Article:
Wintringham resigned in April 1941. Despite his activities in support of the Home Guard, Wintringham was never allowed to join the organisation itself because of a policy barring membership to Communists and Fascists. In 1942, Wintringham proceeded to found a Common Wealth Party with Vernon Bartlett, Sir Richard Acland and J. B. Priestley, he received 48 percent of the vote at the Midlot
Brentford is a town in western Greater London, the contested county town of Middlesex and part of the London Borough of Hounslow. It lies at the confluence of the River Brent and the Thames, 8 miles west-by-southwest of Charing Cross, it has formed part of Greater London since 1965. Its economy has diverse company headquarters buildings. Brentford has a convenience dining venue grid of streets at its centre. Brentford at the start of the 21st century attracted regeneration of its little-used warehouse premises and docks including the re-modelling of the waterfront to provide more economically active shops and apartments, some of which comprises Brentford Dock. A 19th and 20th centuries mixed social and private housing locality: New Brentford is contiguous with the Osterley neighbourhood of Isleworth and Syon Park and the Great West Road which has most of the largest business premises; the name is recorded as Breguntford in 705 in an Anglo-Saxon charter and means'ford over the River Brent'. The name of the river is Celtic and means'holy one' and the'-ford' suffix is Old English.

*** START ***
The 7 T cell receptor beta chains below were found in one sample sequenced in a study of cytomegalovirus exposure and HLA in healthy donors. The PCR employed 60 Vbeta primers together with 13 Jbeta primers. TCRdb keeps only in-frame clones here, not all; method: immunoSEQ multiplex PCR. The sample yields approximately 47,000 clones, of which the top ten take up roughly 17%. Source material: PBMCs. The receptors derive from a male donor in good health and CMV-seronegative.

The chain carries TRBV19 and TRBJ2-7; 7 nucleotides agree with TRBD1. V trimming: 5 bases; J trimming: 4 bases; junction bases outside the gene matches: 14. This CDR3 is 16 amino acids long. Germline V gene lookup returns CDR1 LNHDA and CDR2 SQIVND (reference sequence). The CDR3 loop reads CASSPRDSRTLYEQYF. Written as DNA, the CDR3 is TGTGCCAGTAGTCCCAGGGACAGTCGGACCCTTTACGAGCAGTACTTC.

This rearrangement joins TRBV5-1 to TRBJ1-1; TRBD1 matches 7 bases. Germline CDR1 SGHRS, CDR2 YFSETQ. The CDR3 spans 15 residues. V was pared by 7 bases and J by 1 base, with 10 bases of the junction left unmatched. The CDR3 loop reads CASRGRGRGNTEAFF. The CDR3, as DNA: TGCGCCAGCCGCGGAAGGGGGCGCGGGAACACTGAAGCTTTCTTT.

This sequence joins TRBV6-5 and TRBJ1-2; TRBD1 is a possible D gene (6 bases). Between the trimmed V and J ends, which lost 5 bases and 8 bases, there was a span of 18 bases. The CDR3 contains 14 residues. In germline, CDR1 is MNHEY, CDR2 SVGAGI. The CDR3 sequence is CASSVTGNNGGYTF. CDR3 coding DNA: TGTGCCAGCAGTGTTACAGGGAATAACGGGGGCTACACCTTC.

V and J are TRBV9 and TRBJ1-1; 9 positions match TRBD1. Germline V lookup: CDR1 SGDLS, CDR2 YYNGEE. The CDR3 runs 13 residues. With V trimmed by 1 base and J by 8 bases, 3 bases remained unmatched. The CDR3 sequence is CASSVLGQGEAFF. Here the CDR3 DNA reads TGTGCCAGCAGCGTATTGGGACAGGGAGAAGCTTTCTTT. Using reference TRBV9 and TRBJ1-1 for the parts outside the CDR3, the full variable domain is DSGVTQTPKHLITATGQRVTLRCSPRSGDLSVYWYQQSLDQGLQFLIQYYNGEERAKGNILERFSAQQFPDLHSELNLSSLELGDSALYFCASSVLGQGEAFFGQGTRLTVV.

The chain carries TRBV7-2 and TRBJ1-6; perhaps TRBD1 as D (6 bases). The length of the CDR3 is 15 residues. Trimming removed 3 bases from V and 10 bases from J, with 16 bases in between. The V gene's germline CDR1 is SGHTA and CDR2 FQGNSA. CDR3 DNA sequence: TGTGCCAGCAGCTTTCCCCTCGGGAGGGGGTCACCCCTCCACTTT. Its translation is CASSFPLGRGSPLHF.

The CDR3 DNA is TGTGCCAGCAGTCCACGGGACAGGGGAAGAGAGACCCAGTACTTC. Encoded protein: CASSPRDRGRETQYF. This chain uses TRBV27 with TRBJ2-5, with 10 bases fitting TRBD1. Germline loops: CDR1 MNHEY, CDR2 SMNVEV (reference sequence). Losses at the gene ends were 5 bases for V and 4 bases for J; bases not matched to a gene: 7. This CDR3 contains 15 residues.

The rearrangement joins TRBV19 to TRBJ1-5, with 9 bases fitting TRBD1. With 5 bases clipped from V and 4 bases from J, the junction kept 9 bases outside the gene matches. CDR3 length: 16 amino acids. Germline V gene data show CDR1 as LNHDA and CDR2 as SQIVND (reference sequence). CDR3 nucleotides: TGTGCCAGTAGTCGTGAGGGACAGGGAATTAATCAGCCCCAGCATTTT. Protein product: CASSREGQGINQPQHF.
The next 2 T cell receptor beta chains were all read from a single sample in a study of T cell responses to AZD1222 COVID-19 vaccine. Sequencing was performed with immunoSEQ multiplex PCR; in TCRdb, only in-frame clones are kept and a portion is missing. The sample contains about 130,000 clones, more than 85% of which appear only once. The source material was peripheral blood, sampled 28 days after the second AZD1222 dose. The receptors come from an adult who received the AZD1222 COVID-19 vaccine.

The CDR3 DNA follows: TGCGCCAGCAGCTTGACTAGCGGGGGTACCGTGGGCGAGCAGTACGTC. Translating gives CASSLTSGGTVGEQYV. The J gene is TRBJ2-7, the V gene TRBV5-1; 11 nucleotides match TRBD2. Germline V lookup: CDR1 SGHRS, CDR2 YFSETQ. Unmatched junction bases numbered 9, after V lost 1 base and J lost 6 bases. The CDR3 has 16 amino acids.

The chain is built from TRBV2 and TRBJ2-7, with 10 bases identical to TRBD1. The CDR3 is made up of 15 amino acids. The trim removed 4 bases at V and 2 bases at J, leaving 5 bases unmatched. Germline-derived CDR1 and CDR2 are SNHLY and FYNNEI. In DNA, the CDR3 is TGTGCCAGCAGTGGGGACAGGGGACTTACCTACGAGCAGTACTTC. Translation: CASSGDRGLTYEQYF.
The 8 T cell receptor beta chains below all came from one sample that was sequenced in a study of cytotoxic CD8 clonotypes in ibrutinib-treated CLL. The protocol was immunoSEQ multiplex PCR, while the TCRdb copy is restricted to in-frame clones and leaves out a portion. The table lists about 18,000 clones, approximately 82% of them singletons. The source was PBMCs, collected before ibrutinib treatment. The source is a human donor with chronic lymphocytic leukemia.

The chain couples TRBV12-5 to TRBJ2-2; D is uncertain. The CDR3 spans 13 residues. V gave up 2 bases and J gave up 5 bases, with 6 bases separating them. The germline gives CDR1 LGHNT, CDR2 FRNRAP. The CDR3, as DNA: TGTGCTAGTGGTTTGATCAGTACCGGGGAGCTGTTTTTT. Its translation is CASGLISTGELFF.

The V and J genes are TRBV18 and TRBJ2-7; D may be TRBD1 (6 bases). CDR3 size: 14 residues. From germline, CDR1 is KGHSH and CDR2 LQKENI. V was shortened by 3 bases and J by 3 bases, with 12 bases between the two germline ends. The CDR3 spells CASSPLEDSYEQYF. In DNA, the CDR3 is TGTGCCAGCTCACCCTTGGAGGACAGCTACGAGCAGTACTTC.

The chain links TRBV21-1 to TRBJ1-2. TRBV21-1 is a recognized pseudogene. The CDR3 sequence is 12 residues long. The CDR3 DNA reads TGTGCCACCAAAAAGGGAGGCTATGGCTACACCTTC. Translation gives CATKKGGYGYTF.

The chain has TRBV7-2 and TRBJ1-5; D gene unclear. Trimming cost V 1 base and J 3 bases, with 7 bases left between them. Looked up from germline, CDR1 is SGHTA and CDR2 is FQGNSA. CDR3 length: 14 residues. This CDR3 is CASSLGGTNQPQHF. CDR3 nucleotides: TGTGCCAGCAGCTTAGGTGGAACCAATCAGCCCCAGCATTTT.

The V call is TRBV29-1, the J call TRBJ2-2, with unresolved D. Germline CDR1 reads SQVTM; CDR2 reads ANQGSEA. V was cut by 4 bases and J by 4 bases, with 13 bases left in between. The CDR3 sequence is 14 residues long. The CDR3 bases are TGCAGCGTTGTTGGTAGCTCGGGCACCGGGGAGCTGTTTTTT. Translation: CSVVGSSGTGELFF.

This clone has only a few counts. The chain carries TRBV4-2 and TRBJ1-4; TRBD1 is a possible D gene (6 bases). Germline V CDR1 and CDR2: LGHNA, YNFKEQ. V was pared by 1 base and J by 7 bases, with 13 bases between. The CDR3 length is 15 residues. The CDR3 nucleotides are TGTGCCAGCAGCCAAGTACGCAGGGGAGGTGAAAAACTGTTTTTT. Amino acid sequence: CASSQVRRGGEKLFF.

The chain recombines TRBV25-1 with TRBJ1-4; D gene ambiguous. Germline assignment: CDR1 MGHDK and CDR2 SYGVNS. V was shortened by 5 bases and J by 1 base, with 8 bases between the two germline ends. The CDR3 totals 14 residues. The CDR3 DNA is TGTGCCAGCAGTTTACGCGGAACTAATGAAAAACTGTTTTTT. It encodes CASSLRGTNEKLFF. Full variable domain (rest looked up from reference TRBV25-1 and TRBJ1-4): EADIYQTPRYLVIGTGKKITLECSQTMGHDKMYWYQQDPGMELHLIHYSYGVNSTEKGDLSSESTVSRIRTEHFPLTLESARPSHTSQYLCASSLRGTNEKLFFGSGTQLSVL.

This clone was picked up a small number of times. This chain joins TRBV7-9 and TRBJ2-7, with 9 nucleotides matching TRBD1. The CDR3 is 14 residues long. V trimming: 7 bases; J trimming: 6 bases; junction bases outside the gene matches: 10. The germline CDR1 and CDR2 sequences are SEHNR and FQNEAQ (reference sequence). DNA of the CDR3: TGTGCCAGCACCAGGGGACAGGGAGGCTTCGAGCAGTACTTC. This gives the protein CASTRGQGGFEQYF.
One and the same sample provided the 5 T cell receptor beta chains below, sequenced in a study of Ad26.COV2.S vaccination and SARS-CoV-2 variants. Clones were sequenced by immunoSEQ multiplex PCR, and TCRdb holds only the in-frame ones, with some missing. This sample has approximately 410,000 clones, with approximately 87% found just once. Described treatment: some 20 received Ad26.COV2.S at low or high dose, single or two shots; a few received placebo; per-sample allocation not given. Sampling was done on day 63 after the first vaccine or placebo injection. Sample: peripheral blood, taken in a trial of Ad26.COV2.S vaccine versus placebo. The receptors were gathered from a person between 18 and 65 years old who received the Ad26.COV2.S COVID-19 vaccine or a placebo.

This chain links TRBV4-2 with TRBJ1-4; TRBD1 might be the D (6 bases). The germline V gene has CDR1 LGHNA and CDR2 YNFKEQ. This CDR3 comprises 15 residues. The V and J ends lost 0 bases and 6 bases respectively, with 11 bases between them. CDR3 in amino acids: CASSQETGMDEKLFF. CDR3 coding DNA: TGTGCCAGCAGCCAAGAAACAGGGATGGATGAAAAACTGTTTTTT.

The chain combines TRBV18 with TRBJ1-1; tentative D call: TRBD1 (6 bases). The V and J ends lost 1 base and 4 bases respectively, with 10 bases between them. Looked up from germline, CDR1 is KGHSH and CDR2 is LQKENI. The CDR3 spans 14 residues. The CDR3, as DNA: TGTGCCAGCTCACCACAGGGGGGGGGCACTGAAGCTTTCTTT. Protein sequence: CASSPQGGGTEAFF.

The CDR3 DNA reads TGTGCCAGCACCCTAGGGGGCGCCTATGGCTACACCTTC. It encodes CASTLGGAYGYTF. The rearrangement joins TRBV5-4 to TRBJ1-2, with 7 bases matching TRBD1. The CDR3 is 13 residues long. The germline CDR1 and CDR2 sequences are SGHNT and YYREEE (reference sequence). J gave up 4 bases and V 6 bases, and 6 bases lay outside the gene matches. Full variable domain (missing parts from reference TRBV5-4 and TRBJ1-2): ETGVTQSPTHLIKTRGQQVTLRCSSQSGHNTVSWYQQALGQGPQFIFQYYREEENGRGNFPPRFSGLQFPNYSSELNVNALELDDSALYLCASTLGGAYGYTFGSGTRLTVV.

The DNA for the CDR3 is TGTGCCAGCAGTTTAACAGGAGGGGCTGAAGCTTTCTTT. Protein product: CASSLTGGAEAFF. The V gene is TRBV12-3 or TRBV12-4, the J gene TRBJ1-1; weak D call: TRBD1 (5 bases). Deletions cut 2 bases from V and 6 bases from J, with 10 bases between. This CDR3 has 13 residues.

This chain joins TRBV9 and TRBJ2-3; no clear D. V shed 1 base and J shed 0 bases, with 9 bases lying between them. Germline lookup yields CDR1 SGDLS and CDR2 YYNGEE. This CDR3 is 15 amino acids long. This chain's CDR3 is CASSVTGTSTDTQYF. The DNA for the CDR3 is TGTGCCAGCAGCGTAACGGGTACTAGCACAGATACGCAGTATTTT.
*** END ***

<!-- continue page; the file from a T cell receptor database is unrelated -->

The ford was most located where the main road crossed the river. New Brentford is recorded as Newe Braynford in 1521 and was known as Westbraynford. Old Brentford is recorded as Old Braynford in 1476 and was known as Estbraynford; the settlement pre-dates the Roman occupation of Britain, thus pre-dates the founding of London itself. Many pre-Roman artifacts have been excavated in and around the area in Brentford known as'Old England'. Bronze Age pottery and burnt flints have been found in separate sites in Brentford; the quality and quantity of the artefacts suggests that Brentford was a meeting point for pre-Romanic tribes. One well known Iron Age piece from about 100 BC – AD 50 is the Brentford horn-cap – a ceremonial chariot fitting that formed part of local antiquarian Thomas Layton's collection, now held by the Museum of London; the Celtic knot pattern on this item has been copied for use on modern jewellery. Brentford is the first point on the tidal portion of the River Thames, fordable by foot.